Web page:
Wednesday, November 20, 2013

Backtracking-I (Primer)

Recursion has always fascinated me for its simplicity. Whenever I come across a new recursive equation I had never known I feel happy about knowing it. But then there is a trade of with this simplicity for they say that in general recursive solutions are not as efficient as their iterative versions. Being a computer science geek and attached to algorithm programming, I am obsessed about efficiency of the code I write but recursion for its simplicity always allows me that exception. A road less traveled for me has been backtracking for backtracking involves trying all possibilities and it sounds awful in terms of complexities to say the least when you hear that first. But sometimes it is the only solution available or at least I see some classic problems like 8-queens problem which people solve using backtracking. It is for this reason that I thought it would be good to cover a post on backtracking to throw in some much deserved respect to this genre of algorithms. Lets try and learn backtracking approach to algorithms. Lets go through some simple problems to understand the idea. The first code we will write here is to generate all strings of n bits. For simplicity, we assume that we have a global array 'ar' available. Here is the code:
void generate_all(int n)
{
        if(n<1) printf("%s\n", ar);
        else{
                ar[n-1]='0';        //fix (n)th bit as '0'
                generate_all(n-1);  //generate all combinations for other n-1 positions.
                ar[n-1]='1';        //fix (n)th bit as '1'
                generate_all(n-1);  //generate all combinations for other n-1 positions.
        }
}
The output of this code is: 000 100 010 110 001 101 011 111 The code is exponential in complexity- O(2^n). Here n=3, so we have 8 strings in the output. Lets now generalize this code to print k-ary strings. void generate_all(int n, int k)
{
if(n<1) printf("%s\n", ar);
else{
for(int j=0;j<k;j++) //iterate over all k elements.
{
ar[n-1]='0'+j; //fix the (n)th position
generate_all(n-1,k); //generate all combinations for other n-1 positions.
}
}
}
[/sourcecode]

The output of this code is as follows:
000 100 200 300 010 110 210 310 020 120 220 320 030 130 230 330 001 101 201 301 011 111 211 311 021 121 221 321 031 131 231 331 002 102 202 302 012 112 212 312 022 122 222 322 032 132 232 332 003 103 203 303 013 113 213 313 023 123 223 323 033 133 233 333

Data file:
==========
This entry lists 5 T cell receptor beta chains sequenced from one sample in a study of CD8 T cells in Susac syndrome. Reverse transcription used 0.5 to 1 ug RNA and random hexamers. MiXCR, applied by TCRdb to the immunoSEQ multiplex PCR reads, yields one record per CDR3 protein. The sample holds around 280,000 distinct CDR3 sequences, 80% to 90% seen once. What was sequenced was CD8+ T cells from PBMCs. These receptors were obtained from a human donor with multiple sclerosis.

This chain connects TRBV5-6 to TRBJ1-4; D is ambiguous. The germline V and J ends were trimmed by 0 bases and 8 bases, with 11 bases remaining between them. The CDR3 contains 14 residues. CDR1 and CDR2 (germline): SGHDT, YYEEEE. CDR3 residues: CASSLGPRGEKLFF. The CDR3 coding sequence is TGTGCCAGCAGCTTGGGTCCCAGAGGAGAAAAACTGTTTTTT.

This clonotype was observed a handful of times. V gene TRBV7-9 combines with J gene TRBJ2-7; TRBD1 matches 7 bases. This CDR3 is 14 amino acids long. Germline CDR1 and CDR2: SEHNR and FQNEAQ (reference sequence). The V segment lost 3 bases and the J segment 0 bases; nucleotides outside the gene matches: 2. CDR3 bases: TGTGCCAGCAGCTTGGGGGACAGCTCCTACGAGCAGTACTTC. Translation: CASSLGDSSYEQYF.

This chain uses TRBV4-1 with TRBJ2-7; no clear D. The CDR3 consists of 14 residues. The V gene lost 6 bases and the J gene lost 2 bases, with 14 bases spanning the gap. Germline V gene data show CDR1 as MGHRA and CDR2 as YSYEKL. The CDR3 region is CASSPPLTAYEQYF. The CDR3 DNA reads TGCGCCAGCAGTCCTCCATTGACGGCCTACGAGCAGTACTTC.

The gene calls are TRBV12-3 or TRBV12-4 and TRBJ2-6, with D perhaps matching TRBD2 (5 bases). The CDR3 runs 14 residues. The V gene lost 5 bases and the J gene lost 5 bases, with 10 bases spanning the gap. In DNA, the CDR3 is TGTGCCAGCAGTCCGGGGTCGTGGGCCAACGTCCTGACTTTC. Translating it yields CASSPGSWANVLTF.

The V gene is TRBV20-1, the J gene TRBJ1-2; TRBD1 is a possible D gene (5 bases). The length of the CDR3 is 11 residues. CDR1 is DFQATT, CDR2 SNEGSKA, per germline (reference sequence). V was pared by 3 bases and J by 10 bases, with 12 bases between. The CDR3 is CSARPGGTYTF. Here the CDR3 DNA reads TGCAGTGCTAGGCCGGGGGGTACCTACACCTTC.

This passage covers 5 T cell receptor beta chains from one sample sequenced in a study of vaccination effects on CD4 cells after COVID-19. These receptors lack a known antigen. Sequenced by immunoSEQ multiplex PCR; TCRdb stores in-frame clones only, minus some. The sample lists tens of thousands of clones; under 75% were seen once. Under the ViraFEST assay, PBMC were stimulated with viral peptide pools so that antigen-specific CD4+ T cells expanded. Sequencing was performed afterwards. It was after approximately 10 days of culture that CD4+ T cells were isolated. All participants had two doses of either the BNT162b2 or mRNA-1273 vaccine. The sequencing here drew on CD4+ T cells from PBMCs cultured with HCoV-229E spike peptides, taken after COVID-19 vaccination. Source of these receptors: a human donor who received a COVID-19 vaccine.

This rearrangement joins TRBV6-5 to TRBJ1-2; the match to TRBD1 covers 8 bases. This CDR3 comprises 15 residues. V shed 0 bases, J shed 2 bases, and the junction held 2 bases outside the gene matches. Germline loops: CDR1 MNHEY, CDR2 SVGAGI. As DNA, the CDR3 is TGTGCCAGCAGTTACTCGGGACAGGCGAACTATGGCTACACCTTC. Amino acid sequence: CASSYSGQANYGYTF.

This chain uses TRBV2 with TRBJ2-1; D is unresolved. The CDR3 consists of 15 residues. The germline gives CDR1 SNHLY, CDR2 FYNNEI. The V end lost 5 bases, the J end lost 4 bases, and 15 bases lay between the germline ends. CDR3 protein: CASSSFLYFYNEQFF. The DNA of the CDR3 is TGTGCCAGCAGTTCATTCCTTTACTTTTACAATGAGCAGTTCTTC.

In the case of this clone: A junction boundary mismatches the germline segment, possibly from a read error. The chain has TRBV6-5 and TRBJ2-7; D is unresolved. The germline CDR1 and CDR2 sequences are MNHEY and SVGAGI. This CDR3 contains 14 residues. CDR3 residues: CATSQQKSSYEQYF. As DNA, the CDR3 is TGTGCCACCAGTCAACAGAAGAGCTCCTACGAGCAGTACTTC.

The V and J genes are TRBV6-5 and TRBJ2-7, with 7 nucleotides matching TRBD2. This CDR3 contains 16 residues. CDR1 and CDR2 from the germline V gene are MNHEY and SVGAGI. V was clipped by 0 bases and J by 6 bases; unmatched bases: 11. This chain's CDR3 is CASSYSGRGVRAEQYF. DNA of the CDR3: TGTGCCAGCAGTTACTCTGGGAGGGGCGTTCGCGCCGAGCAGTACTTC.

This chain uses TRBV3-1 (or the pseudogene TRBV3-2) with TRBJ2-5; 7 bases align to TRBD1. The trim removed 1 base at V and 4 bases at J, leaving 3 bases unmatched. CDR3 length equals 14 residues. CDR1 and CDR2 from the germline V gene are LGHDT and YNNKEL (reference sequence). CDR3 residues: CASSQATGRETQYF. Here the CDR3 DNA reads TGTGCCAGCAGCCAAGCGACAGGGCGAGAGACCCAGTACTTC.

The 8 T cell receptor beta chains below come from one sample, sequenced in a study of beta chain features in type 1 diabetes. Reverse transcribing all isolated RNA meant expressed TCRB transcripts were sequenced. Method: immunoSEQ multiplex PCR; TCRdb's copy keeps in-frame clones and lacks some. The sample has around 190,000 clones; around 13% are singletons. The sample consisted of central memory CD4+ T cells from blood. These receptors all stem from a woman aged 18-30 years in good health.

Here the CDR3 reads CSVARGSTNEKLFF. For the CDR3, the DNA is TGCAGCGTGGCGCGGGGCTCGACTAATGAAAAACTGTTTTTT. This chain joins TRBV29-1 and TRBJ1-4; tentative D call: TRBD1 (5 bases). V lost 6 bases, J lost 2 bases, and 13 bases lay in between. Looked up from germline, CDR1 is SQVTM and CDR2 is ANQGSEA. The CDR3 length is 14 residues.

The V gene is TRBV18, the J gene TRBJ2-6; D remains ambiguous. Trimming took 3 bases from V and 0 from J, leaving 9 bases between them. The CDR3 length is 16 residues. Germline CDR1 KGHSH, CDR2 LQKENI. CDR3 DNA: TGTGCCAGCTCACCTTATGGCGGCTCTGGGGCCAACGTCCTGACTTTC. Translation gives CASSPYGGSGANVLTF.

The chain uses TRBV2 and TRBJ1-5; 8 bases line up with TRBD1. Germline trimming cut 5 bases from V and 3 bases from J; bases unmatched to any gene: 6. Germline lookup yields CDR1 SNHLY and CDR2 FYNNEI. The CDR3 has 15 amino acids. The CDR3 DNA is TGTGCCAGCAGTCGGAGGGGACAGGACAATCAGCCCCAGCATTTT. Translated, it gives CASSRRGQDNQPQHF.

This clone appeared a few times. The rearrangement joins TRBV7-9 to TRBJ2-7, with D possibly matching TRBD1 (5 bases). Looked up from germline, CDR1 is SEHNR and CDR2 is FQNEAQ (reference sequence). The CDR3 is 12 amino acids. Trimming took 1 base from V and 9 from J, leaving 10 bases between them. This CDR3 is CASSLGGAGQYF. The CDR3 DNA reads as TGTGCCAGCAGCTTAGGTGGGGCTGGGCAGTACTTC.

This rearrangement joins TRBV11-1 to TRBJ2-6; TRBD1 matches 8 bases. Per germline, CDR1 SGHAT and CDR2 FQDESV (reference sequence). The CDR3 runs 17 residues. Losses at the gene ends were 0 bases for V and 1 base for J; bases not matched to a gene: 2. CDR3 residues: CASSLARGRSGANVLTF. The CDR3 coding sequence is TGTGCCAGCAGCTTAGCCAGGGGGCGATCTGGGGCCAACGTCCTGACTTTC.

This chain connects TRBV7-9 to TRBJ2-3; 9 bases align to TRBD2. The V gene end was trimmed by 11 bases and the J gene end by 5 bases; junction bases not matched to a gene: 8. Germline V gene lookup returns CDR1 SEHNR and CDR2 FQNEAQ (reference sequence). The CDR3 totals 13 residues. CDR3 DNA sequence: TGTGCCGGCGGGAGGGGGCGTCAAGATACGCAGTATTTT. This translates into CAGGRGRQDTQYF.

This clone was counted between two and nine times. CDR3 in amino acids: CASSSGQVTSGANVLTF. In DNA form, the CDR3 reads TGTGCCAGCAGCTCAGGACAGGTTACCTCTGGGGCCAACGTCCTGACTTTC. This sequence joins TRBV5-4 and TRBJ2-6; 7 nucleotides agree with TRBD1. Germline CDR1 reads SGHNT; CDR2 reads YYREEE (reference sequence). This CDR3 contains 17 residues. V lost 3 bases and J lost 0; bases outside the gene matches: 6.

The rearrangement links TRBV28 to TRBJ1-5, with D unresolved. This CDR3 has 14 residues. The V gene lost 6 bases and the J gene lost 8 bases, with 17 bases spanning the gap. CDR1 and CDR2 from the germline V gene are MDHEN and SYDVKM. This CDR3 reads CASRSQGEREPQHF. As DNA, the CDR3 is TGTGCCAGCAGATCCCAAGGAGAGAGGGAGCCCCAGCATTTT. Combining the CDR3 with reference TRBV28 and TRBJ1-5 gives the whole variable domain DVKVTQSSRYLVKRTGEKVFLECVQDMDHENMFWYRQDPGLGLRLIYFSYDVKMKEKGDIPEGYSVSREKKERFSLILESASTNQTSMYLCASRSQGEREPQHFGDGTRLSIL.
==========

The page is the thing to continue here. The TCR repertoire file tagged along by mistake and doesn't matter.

This code is also exponential in nature- O(k^n). Here k=4 and n=3, so we have 64 strings in the output. Lets now add just a little more logic to that. We now write a code to print all permutations of a given string. The input string can be anything as opposed to first k characters starting with '0' in the earlier example.

[sourcecode language="cpp"]
#include
#include
#include
using namespace std;

void generate_all(int depth, char* permutation, int *used, char *original)
{
int length=strlen(original);
if(depth==length){ //base case
permutation[depth]='\0'; //so that we have an end marker for the string
printf("%s\n", permutation);
}
else{
for(int i=0;i<length;i++){
if(!used[i]){
used[i]=1; //Mark this position in "permutation" string used
permutation[depth]=original[i]; //fix the (i)th position
generate_all(depth+1, permutation, used, original); //generate all permutations for remaining (not marked used yet)positions
used[i]=0; //Prepare to backtrack
}
}
}
}

int main()
{
int used[]={0,0,0};
char * p;
char original[]="abc";
generate_all(0, p, used,original);
return 0;
}
[/sourcecode]

The output of the above code is:

abc acb bac bca cab cba

If we instead make our input string: "aaa", we get the output:

aaa aaa aaa aaa aaa aaa

I found the same question (last one) on geeksforgeeks but they solve it differently which is not very intuitive to me. To print only the unique strings in output, you can follow this code. This post is a primer and hence let us stop here. Try not to learn the exact questions and their solution but the way recursion unfolds and the way it backtracks again to look at the other parts of solution. Since we stop here with pretty basic stuff, let me make a promise to cover more backtracking codes in the coming posts. In the meantime if you are interested, have a look at the classic 8-queens problem and how backtracking is used to solve it.

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